Stability marks overseas boxoffice


Holiday holdovers and appealing newcomers are keeping the overseas boxoffice humming in the early weeks of 2007.

In the U.K., for example, nine of the top 10 films, ranging from market bows to nine-week holdovers, each tallied more than $1 million over the weekend. Will Smith starrer "The Pursuit of Happyness" bowed in first place with $5 million from 413 screens, followed by the Ben Stiller comedy "Night at the Museum," which took in $3.8 million from 471 in its third weekend for a market cume of $32.7 million. Crime drama "Smokin' Aces," a new entry from Working Title via Universal, arrived third with $2 million from 338 screens.

Rounding out the U.K. top 10 were (in order) the second weekend of Renee Zellwegger starrer "Miss Potter" ($1.8 million from 343 screens), the opening of "The Last King of Scotland" ($1.7 million from 246), the ninth weekend of "Casino Royale" ($1.6 million from 301/cume: $104.3 million), the second weekend of Mel Gibson's "Apocalypto ($1.5 million from 378), the second weekend of Lionsgate's "Employee of the Month" ($1.4 million from 327), and the sixth weekend of the animated "Happy Feet" ($1.1 million from 473/cume: $33.6 million).

With the new year barely under way, several year-end openings have already topped the $100 million benchmark, among them "Night at the Museum," $151.1 million; "Eragon," $153.7 million; and "The Holiday," $102.6 million. In addition, Sony's long-in-release animated offering "Open Season" hit $101.6 million after picking up $1.1 million over the weekend from 927 screens in 30 countries. Another long-running animated film, DreamWorks' "Flushed Away," reached $99.8 million as it pulled in $3.8 million over the weekend from 3,321 screens in 35 countries.

Weekend business saw 20th Century Fox's "Museum" hold first place in the international market for a third week in row as it pulled in $20 million from 5,160 screens in 38 markets, highlighted by Brazil's $2.8 million from 502 screens, which Fox hailed as its third-biggest opening ever in the market. "Museum" still has many key markets on its slate, including Spain, Italy, France, Sweden, Japan and China.

It was a big weekend for Fox as "Eragon" took in $10.1 million from 5,626 screens in 40 territories and Sylvester Stallone's "Rocky Balboa" opened to $9.7 million from 1,164 screens in six countries, with Italy supplying $4.1 million from 364; Spain, $3.7 million from 301; and Mexico, $1.6 million from 369.

Sony also found favor with an oldie and a newcomer, as the James Bond bulldozer "Casino Royale" added another $10.3 million from 4,235 screens in 57 markets to lift the international gross to a rousing $389.7 million. At the same time, Sony introduced "The Pursuit of Happyness" in the U.K. ($5 million from 413 screens) and Australia ($2.8 million from 223).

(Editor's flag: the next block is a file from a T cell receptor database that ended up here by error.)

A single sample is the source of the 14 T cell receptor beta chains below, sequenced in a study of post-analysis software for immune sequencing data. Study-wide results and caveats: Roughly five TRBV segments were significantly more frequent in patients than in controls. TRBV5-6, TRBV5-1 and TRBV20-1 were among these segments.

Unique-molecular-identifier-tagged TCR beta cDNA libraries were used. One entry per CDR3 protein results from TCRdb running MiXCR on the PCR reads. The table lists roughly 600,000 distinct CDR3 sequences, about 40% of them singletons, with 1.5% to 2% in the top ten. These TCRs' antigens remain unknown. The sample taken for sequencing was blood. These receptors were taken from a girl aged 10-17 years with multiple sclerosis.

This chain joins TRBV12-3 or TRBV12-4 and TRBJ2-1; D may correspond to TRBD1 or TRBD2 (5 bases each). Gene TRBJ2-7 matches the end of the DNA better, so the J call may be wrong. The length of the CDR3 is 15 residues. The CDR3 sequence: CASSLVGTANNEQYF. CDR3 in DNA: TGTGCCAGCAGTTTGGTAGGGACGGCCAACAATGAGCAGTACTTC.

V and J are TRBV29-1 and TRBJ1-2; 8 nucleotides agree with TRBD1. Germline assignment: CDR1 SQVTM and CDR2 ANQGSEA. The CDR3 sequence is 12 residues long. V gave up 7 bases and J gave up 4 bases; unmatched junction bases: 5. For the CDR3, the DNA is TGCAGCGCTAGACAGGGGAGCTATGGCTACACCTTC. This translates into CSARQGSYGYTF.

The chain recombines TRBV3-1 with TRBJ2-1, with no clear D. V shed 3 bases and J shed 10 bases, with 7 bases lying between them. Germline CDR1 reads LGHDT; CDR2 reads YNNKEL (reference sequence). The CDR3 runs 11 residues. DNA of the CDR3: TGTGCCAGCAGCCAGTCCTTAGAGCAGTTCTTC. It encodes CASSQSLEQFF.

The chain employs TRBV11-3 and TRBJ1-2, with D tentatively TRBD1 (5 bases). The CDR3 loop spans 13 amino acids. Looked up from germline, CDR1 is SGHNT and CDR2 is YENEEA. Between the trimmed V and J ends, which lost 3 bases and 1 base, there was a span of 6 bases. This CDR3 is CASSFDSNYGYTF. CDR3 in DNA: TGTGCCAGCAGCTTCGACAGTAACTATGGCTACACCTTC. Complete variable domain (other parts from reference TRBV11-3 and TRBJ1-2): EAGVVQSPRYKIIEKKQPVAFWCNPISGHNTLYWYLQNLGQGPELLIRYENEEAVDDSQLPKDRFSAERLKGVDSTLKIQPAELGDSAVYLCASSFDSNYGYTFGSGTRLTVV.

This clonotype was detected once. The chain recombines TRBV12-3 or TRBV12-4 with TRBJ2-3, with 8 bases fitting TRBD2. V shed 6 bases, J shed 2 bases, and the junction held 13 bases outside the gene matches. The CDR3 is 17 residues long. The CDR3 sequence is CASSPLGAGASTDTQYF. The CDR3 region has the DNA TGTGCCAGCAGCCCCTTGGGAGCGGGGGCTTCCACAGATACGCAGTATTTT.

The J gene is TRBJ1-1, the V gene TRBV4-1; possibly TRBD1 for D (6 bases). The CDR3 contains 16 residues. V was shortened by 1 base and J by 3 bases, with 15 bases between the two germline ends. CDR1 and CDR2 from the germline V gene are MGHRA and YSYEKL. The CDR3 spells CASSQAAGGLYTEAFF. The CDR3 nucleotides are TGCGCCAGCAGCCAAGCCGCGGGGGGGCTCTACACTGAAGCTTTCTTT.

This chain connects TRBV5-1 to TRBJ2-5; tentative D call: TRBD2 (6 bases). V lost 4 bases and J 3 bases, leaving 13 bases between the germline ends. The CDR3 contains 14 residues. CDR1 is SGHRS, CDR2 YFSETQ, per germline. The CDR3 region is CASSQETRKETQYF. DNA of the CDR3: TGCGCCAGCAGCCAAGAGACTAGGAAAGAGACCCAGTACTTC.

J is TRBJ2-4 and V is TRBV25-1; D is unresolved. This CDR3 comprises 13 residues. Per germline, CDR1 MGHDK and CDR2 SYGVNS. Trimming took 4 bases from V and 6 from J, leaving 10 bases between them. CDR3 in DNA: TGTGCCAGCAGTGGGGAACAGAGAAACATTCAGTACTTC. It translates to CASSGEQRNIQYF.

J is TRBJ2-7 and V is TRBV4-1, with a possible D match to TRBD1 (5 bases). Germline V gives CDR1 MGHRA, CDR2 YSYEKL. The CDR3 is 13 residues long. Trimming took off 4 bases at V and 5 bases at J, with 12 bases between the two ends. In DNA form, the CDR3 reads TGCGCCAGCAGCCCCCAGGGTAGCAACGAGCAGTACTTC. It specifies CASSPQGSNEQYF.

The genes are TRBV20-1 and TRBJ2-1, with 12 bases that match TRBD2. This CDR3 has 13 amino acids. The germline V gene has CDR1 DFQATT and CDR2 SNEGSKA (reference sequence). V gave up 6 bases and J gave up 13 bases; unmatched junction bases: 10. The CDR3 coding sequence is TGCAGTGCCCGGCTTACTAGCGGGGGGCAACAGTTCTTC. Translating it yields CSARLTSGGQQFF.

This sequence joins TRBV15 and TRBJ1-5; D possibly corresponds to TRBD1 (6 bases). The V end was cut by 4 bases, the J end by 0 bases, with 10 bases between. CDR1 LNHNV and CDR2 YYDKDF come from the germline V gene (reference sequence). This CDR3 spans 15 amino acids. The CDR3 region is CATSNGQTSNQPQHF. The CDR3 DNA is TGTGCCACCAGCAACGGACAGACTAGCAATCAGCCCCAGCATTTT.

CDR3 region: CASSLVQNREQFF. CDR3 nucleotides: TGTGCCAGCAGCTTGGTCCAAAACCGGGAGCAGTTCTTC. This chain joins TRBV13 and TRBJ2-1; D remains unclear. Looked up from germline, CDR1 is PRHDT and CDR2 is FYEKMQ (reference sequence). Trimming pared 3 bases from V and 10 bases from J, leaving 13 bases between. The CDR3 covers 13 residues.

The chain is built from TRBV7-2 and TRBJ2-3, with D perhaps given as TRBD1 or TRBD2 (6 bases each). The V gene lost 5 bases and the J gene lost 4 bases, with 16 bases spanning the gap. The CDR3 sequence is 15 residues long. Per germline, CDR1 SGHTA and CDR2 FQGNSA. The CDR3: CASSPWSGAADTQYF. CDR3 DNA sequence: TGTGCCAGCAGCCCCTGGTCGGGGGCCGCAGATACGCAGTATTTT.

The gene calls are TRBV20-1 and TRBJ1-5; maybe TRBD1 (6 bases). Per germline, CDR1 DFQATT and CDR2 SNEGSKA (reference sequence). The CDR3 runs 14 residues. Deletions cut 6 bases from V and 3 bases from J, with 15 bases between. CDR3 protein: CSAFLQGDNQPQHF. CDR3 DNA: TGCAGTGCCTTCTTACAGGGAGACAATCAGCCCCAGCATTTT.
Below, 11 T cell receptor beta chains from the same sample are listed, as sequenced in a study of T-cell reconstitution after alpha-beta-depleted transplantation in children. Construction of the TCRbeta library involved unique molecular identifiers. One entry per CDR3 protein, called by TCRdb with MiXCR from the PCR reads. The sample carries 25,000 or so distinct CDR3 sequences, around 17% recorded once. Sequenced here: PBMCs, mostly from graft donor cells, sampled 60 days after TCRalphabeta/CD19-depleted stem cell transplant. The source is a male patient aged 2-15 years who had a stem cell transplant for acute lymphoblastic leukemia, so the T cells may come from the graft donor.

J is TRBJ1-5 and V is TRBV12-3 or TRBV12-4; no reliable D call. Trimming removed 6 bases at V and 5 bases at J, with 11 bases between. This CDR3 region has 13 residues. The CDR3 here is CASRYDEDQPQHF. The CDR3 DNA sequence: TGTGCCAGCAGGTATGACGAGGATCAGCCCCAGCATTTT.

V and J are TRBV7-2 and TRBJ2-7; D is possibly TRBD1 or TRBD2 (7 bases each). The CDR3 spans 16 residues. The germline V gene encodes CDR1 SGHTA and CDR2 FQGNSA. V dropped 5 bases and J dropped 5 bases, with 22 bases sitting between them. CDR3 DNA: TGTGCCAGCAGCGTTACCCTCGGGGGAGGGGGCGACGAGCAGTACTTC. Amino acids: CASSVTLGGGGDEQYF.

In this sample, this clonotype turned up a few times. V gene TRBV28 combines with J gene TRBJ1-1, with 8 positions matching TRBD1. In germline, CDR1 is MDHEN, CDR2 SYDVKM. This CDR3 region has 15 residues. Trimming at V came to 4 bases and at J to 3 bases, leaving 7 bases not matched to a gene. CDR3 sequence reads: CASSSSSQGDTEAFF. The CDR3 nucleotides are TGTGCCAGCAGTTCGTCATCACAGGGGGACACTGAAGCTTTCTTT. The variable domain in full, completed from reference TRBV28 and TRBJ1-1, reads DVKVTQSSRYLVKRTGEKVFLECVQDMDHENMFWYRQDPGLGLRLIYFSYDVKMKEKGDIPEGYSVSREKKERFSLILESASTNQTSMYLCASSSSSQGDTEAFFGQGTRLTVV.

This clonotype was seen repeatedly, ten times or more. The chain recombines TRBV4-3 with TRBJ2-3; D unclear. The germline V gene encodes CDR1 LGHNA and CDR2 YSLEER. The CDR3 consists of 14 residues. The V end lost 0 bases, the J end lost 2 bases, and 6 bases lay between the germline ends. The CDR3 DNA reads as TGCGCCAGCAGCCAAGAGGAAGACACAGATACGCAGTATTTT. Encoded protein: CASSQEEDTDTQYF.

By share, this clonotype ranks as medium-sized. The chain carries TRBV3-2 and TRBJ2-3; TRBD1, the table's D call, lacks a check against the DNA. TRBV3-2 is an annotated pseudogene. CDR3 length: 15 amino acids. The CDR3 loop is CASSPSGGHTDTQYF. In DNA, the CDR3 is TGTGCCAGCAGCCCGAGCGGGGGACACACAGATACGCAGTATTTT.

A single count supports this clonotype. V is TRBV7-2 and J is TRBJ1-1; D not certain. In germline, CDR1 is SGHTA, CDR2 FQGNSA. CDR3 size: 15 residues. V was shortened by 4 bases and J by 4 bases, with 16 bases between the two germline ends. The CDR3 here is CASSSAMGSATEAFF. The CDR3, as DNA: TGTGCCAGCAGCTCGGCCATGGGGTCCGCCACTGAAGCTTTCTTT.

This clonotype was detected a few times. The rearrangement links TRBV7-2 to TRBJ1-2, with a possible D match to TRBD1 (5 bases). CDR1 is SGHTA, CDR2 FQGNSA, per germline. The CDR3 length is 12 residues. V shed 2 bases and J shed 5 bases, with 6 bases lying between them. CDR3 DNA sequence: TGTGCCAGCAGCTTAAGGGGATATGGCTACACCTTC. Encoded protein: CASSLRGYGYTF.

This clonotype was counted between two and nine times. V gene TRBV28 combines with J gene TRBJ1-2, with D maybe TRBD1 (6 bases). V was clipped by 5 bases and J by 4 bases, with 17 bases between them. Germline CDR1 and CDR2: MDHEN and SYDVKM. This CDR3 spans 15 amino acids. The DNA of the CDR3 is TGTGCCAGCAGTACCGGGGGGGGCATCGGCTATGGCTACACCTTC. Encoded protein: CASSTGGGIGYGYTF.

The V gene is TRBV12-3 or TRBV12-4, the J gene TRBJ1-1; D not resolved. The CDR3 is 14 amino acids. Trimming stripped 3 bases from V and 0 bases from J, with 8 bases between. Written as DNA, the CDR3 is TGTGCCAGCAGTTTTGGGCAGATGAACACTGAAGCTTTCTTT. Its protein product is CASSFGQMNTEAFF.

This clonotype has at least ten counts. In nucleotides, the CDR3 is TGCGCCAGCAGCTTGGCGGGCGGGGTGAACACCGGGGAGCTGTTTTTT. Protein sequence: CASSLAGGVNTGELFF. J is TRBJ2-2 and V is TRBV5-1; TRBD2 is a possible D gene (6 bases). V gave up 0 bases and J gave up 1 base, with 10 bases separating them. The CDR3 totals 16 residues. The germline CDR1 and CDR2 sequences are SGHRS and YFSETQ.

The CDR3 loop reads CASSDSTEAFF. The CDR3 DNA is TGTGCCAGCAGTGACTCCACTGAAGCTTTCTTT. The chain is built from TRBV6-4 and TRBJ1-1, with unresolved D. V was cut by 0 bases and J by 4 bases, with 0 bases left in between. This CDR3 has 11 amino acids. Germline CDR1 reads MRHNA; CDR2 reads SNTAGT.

Universal's romantic comedy "The Holiday" has taken in more than $100 million since its yearend holiday season start, registering $7.5 million over the weekend from 3,070 screens in 38 markets, with Germany contributing $1.3 million from 543 screens and Mexico $780,000 from 230.

Warner Bros. Pictures' "Happy Feet," the most recent CG-animated hit, reached an international cume of $151.7 million after scoring $6.2 million from 4,100 prints in 55 territories. Market cumes to date include the U.K., $33.5 million; France, $10.8 million; Spain, $9.5 million; Germany, $7.8 million; and Italy, $6.4 million.

Warner Bros.' "Blood Diamond" earned $3.3 million after bowing in three Asian markets and holding stable in second weeks in others. The Leonardo DiCaprio starrer opened to $970,000 from 121 prints in Korea, while Australia's second session came to $836,000 from 188, with a market cume to date of about $3.1 million.

In Germany, where "Museum" stayed No. 1 for a third weekend running, a local film, Dani Levy's "Mein Fuehrer: The Truly Truest Truth About Adolph Hitler," entered the German charts at No. 2 with $2.6 million from 267 screens.

The film features an impotent, buffoonish Hitler, played by local comedian Helge Schneider, taking public speaking lessons from a Jewish actor, played by "The Lives of Others" star Ulrich Muehe. Critics have been harsh, with some accusing Levy, who is Jewish, of trivializing Hitler and the Holocaust while others have dismissed "Mein Fuehrer" as "too tame" and "harmless." A strong first weekend, however, was all but guaranteed following the near-blanket media coverage of the film in the past few weeks.

In other weekend activity, Denzel Washington sci-fi thriller "Deja Vu" extended its cume to $81.5 million following a weekend take of $7.5 million from 36 markets; "The Prestige" took in $4 million from 36 markets, raising its cume to $41 million; "The Departed" grossed an estimated $2.7 million from 1,300 prints in 34 markets (cume: $127.6 million); and Clint Eastwood's Japanese-language "Letters From Iwo Jima" held the No. 1 spot in Japan for a sixth straight week, taking in $1.3 million from 305 prints for a market gross of $34 million.

Cume updates: "Children of Men," $33 million; "The Devil Wears Prada," $197 million; "Borat," $117.6 million; "United 93," $40.3 million; "You, Me and Dupree," $54.6 million; "Monster House," $62.9 million; and "Charlotte's Web," $19.4 million.

Scott Roxborough in Cologne, Germany, contributed to this report